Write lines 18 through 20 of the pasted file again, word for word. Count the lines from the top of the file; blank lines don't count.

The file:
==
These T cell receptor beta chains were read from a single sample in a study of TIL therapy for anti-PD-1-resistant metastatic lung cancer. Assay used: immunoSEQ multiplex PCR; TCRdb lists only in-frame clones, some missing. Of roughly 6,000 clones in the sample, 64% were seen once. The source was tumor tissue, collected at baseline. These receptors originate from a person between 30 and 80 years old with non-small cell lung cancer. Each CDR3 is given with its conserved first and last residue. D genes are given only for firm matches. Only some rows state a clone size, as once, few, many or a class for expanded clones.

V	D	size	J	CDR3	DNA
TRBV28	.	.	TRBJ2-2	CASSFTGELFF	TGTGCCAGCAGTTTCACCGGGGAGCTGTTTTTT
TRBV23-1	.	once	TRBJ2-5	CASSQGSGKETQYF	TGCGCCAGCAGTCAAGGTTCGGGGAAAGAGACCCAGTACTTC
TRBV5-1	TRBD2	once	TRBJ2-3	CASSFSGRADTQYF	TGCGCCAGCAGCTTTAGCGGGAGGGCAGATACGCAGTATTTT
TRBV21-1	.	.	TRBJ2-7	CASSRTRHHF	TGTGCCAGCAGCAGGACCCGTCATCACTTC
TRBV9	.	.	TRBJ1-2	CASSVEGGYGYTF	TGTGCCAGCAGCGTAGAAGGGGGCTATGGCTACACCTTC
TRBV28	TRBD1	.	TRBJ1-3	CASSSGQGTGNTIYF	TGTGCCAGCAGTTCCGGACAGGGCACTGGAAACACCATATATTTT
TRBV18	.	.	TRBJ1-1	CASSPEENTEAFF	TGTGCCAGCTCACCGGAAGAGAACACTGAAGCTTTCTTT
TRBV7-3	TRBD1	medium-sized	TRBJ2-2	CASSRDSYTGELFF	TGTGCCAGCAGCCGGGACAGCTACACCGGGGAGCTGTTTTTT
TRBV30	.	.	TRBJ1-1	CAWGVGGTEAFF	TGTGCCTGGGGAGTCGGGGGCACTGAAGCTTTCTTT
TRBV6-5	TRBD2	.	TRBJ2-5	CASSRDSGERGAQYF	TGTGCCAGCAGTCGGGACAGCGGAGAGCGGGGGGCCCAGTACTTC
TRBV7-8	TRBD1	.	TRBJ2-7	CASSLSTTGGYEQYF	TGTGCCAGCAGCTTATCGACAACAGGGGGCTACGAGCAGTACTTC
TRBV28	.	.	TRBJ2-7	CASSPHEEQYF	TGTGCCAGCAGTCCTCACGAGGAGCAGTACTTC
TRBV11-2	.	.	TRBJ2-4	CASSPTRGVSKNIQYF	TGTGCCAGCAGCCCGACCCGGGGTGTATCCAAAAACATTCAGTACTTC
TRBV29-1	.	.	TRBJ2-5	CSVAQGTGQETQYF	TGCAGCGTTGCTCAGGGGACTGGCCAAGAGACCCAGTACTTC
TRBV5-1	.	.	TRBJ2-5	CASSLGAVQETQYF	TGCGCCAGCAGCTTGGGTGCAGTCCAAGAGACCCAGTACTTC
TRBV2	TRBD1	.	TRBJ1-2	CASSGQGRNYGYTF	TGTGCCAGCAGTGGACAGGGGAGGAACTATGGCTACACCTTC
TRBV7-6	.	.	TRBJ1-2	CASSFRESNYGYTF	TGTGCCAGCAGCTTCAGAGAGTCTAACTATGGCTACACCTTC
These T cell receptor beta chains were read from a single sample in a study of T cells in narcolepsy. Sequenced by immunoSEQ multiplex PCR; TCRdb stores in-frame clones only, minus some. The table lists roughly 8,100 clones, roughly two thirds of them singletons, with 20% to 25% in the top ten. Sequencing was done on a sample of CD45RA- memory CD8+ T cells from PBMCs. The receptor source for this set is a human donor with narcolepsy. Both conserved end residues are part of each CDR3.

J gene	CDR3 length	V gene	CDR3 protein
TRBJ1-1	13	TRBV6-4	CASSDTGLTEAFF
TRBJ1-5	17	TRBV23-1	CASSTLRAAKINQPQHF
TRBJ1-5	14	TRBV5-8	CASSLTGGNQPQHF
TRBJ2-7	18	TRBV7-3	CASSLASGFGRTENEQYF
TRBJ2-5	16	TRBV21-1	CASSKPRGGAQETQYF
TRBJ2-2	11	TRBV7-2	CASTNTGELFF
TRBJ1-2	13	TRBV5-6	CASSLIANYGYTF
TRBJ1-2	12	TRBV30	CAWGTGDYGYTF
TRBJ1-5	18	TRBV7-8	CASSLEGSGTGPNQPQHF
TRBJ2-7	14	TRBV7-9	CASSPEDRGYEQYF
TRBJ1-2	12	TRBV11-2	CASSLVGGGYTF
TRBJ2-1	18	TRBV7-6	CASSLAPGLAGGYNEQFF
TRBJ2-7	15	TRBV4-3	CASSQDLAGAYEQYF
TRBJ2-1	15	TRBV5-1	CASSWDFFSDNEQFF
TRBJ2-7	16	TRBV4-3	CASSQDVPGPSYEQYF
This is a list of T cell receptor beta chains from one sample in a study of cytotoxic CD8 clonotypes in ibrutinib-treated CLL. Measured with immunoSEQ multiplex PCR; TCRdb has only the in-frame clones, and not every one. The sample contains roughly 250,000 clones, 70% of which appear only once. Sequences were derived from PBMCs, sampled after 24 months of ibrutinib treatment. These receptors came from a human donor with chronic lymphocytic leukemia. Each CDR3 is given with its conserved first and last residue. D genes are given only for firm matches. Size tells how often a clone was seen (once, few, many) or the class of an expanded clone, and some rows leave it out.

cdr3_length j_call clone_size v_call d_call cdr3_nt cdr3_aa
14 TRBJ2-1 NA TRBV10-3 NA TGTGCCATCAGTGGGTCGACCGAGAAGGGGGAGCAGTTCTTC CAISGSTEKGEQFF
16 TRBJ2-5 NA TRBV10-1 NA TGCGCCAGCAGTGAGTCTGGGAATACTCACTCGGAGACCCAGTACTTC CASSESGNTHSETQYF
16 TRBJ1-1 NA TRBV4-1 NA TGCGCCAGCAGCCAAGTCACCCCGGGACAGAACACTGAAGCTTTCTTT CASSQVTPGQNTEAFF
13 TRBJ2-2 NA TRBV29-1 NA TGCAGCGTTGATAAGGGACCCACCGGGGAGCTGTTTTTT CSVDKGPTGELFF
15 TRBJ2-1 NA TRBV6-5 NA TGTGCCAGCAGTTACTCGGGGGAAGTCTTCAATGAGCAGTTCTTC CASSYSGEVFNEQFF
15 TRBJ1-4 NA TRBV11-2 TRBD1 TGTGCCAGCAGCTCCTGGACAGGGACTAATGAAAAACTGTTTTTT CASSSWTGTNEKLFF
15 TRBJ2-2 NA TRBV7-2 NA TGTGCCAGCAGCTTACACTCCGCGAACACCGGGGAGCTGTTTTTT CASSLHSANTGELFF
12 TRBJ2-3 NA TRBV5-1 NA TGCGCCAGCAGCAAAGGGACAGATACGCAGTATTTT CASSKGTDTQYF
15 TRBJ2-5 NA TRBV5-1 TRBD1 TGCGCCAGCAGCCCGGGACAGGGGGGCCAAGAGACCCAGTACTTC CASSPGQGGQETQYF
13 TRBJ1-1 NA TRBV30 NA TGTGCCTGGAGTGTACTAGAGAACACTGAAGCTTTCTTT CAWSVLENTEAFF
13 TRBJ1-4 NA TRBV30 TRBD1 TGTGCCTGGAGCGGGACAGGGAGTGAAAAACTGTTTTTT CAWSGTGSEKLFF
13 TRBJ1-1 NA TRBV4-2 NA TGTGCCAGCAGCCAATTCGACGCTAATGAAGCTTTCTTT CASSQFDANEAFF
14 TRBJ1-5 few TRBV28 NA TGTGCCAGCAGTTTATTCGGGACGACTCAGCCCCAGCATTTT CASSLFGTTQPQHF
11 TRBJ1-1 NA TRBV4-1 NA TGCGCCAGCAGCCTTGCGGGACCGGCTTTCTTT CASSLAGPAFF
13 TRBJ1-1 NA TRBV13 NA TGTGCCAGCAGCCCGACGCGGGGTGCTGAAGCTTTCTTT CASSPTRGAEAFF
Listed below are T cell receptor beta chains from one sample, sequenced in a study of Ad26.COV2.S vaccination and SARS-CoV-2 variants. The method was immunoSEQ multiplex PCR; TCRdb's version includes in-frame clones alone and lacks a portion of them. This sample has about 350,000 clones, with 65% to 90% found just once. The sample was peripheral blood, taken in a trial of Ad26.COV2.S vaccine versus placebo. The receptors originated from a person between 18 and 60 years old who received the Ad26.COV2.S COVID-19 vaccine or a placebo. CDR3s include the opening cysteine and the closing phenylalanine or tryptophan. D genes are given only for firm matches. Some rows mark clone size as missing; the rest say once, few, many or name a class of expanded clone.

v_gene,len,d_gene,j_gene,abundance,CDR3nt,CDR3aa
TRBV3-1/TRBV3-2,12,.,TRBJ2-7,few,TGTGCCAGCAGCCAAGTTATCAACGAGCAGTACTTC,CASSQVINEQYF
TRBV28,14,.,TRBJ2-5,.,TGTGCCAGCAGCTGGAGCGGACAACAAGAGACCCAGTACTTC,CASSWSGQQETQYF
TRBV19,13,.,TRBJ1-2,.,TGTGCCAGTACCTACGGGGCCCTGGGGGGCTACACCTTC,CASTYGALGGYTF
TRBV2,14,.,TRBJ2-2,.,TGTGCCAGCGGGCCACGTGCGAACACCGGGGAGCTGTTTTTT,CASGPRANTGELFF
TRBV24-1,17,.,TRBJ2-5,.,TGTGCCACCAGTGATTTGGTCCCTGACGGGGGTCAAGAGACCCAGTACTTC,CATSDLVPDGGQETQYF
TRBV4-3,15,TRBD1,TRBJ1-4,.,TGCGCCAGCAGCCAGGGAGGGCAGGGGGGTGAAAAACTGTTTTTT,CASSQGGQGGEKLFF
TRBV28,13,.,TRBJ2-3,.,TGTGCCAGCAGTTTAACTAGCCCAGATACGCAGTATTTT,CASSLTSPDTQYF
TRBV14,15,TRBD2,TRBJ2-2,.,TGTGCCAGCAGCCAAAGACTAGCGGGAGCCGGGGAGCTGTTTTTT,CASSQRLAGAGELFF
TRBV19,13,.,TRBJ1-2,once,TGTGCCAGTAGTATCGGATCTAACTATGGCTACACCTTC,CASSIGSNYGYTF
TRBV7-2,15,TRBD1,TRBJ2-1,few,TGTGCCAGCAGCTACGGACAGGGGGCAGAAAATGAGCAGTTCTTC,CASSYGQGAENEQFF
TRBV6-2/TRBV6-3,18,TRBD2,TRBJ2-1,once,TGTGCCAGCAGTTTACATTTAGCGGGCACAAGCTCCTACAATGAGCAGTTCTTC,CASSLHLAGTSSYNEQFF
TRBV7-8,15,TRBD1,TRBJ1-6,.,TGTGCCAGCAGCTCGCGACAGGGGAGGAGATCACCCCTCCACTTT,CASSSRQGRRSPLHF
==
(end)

TRBV2	TRBD1	.	TRBJ1-2	CASSGQGRNYGYTF	TGTGCCAGCAGTGGACAGGGGAGGAACTATGGCTACACCTTC
TRBV7-6	.	.	TRBJ1-2	CASSFRESNYGYTF	TGTGCCAGCAGCTTCAGAGAGTCTAACTATGGCTACACCTTC
These T cell receptor beta chains were read from a single sample in a study of T cells in narcolepsy. Sequenced by immunoSEQ multiplex PCR; TCRdb stores in-frame clones only, minus some. The table lists roughly 8,100 clones, roughly two thirds of them singletons, with 20% to 25% in the top ten. Sequencing was done on a sample of CD45RA- memory CD8+ T cells from PBMCs. The receptor source for this set is a human donor with narcolepsy. Both conserved end residues are part of each CDR3.